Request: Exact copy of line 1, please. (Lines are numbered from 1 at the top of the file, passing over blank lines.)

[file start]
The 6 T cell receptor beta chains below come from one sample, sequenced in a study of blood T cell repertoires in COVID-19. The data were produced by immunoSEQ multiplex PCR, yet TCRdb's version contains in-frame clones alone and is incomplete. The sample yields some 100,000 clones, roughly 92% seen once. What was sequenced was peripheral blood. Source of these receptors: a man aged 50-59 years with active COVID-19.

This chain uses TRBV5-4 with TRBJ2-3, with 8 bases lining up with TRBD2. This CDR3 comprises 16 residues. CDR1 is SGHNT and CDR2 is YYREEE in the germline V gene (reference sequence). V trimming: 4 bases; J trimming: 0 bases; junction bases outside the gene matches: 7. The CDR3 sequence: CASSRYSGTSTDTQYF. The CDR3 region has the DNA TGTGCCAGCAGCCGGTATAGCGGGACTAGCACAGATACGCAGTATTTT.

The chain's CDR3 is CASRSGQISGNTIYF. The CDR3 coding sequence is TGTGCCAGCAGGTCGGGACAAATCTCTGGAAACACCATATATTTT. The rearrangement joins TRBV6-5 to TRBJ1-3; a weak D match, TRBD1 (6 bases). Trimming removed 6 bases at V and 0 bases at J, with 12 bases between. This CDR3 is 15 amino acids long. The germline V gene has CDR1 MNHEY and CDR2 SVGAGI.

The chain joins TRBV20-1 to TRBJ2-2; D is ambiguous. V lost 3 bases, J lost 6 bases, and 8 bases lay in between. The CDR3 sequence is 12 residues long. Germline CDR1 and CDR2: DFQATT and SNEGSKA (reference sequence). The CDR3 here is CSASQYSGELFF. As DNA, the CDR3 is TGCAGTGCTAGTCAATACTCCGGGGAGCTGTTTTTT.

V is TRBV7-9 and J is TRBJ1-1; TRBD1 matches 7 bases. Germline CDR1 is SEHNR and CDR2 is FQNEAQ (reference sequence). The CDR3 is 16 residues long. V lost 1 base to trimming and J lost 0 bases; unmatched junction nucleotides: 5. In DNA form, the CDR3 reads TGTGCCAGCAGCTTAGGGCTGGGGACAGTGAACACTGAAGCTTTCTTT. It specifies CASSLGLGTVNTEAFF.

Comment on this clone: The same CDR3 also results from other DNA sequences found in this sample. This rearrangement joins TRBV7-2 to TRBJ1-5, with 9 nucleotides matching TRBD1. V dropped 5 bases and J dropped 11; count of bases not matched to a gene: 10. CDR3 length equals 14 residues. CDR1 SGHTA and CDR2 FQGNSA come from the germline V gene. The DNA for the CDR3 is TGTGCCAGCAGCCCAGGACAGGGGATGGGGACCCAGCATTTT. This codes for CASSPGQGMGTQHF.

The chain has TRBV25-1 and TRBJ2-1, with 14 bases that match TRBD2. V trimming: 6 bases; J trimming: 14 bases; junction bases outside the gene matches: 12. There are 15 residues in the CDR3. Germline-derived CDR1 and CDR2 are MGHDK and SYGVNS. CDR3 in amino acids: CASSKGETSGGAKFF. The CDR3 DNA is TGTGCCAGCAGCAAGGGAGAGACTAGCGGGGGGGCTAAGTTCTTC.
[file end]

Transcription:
The 6 T cell receptor beta chains below come from one sample, sequenced in a study of blood T cell repertoires in COVID-19. The data were produced by immunoSEQ multiplex PCR, yet TCRdb's version contains in-frame clones alone and is incomplete. The sample yields some 100,000 clones, roughly 92% seen once. What was sequenced was peripheral blood. Source of these receptors: a man aged 50-59 years with active COVID-19.